November 2009

The Nation Reviewed

Pirate politics

By Charles Firth
Illustration by Jeff Fisher.

By this time next year, Australia’s political system could be controlled by pirates. In June this year, Sweden’s Pirate Party secured 7.1% of the vote in the European elections. Then, in September, the Australian Pirate Party opened nominations for the election of its key office holders, proudly declaring its intention to run in every seat across the country. Seven days later, the party’s membership exceeded 1000, up from only 20 in April. Clearly, pirates are in the ascendancy.

It is possible that Labor will end up with a double dissolution trigger before the year is out. In elections that result from double dissolution, the quota required to win a Senate seat virtually halves – from 14.3% to 7.7%. If the Australian Pirate Party were to perform in such an election like its European counterpart, it could end up with six senators – one in each state – which would leave it holding the balance of power.

As it turns out, the Pirate Party is not full of swash-buckling sailors with eye patches and wooden legs. Instead, the party is built upon rather earnest policy planks that seek to restore copyright, as it was originally conceived. These pirates are very sincere, very nerdy male software engineers and law graduates: the kind of people who hang out on computer programming websites and affect condescending tones whenever someone asks a question.

Let me explain why I hope this party succeeds. Every night, I commit a crime that is punishable by five years’ jail and a $60,500 fine: I turn on a computer that I have attached to my television and go to Eztv, a website that boasts every original television series made in the US. Every time a show goes to air in the US, Eztv has it within the hour, ready and freely available for download to a worldwide audience. Despite the crackdown on big piracy sites, such as Mininova and Pirate Bay, Eztv’s traffic has increased more than 50% in the past year. It now has over 15 million visitors per month and consistently ranks as one of Australia’s 300 most popular websites.

People who say I should be jailed for five years for watching television in this way point to the fact that most shows ultimately screen here. For example, Mad Men can be seen on SBS on Thursdays at 8.30 pm – roughly 18 months after being aired in the US, and episodes of 30 Rock are run on Seven about a year after they were made. The argument is that I should wait and submit to watching these shows at a time of someone else’s choosing, even though it is utterly within the power of the shows’ producers to make them legally available for download. Or, alternatively (goes the argument), I could get off my couch, walk down the street and hire these shows on DVD. If I’m too tired to do that, I should spend five years in jail.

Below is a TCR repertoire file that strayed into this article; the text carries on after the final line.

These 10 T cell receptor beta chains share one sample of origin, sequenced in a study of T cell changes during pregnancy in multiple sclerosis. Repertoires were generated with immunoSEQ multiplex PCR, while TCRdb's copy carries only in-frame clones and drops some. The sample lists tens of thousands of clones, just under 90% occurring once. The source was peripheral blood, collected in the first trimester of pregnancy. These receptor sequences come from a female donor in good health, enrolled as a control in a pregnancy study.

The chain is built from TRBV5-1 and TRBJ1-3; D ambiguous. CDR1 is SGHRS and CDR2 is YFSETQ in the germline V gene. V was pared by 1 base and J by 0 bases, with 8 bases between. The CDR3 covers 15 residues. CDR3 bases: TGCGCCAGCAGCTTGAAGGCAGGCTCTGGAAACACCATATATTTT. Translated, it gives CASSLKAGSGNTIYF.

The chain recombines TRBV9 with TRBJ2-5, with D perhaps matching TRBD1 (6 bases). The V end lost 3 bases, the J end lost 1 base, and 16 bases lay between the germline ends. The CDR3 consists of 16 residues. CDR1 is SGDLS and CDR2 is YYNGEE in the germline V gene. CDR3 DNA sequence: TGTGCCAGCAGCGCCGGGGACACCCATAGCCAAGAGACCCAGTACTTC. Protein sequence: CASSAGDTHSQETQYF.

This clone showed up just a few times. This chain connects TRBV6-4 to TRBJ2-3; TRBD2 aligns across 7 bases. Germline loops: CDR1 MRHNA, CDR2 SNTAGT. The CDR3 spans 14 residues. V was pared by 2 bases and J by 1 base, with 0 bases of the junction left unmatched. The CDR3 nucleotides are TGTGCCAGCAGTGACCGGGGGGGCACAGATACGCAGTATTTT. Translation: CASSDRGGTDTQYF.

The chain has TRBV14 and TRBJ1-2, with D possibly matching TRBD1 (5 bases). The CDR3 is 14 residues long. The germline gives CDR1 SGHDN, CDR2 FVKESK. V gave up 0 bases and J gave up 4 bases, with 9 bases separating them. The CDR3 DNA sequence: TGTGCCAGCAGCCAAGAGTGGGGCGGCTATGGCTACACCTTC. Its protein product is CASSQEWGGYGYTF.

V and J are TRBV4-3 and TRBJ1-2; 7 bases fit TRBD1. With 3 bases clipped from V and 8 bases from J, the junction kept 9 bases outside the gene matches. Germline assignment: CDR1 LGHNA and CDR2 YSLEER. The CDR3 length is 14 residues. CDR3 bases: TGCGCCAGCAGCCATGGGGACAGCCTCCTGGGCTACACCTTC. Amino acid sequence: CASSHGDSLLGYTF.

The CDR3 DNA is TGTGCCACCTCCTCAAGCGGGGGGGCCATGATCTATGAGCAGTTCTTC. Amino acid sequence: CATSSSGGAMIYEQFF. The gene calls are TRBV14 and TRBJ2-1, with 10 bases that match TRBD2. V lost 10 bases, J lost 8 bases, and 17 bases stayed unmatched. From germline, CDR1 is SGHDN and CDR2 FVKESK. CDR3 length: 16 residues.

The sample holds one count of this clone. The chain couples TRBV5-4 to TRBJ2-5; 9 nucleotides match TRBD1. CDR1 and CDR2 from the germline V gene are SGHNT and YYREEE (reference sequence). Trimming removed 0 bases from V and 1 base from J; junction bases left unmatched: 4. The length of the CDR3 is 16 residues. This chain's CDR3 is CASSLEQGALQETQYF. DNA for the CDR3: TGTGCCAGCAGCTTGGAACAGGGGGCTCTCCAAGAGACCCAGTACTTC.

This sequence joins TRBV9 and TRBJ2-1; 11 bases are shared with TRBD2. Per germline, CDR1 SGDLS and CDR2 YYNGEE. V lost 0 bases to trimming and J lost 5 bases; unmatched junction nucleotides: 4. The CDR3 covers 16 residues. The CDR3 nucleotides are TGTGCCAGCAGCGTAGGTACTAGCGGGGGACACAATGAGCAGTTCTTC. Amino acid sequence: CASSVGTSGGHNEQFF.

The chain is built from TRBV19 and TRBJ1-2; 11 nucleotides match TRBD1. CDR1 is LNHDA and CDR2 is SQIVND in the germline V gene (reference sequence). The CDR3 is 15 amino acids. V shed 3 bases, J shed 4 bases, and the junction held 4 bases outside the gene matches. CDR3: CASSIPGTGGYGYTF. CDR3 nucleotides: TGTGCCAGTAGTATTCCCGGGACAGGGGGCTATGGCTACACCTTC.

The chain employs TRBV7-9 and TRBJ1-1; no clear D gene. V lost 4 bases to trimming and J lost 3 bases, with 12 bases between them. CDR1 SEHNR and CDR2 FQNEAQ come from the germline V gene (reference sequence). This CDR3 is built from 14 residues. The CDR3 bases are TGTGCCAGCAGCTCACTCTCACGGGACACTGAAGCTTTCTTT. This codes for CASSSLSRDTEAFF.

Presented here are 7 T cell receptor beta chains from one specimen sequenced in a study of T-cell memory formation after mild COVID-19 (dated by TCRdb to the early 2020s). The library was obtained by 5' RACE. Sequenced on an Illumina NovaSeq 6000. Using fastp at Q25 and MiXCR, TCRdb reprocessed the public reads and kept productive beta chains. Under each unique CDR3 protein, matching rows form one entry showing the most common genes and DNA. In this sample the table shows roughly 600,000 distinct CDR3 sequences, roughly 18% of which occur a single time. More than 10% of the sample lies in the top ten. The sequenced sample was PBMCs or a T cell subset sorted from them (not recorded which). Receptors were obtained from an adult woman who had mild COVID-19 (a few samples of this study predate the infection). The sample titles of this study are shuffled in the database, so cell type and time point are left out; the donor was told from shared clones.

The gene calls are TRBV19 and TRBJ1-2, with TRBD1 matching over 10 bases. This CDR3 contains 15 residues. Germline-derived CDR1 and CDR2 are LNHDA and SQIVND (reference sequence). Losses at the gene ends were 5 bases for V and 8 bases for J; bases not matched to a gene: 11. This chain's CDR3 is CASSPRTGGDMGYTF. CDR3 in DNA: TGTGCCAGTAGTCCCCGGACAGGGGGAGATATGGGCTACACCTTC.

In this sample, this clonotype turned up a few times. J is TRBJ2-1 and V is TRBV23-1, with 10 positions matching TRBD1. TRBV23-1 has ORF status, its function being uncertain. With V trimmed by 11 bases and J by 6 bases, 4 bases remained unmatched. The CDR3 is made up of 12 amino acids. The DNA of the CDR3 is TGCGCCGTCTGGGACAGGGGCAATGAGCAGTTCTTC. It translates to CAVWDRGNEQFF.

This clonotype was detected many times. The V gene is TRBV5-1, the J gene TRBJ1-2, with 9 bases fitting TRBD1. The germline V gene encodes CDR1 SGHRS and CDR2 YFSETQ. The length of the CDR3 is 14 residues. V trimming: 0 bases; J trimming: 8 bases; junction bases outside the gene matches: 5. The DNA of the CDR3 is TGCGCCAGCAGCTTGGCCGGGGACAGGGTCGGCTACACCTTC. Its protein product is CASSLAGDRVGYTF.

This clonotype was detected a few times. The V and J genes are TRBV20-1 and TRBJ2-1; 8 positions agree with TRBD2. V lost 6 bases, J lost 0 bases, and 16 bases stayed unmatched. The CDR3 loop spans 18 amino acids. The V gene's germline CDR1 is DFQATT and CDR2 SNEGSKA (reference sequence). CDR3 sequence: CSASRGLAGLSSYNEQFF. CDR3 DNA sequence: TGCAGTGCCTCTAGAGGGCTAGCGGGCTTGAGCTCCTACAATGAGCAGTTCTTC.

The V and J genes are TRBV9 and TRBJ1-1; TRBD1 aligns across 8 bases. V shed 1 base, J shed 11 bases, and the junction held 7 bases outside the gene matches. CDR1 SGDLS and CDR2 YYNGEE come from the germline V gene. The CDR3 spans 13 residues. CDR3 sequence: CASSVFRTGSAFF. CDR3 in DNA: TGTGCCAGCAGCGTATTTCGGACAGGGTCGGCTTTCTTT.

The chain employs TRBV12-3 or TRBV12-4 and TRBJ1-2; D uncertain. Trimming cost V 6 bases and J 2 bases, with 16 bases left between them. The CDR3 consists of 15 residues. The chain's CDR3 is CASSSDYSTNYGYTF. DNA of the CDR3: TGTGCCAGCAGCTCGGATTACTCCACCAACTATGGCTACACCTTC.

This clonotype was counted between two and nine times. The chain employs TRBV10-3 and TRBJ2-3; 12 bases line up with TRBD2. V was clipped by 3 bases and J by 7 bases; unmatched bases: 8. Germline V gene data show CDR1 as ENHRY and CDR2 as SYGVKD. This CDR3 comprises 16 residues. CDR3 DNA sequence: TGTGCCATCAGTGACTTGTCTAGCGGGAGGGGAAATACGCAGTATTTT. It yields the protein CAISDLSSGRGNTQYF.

I called the Pirate Party’s president, David Crafti, soon after he ascended to the position. I congratulated him on his win and begged him to spare my wife and child – a joke he didn’t really get. Indeed, his telephone manner was more like that of a tech-support guy than a rambunctious criminal overlord. During the day, the aspiring politician is a software engineer for a big Australian dotcom. The pirate business is something he’s pursuing on the side. Internet file-sharing is not theft, he argues, since “theft is about permanently depriving people of something”. Copyright was never intended to make money for creators, Crafti continues; this is merely a by-product of laws that are absurdly biased towards big, rich production studios.

Unfortunately, the only other question I could think about asking him concerned resetting my modem without affecting the firewall settings. Perhaps the fact the Pirate Party is full of dags – rather than dagger-wielders – is a cause for relief; if they are elected, we can rest assured question time won’t be dominated by sword fights or treasure hunts.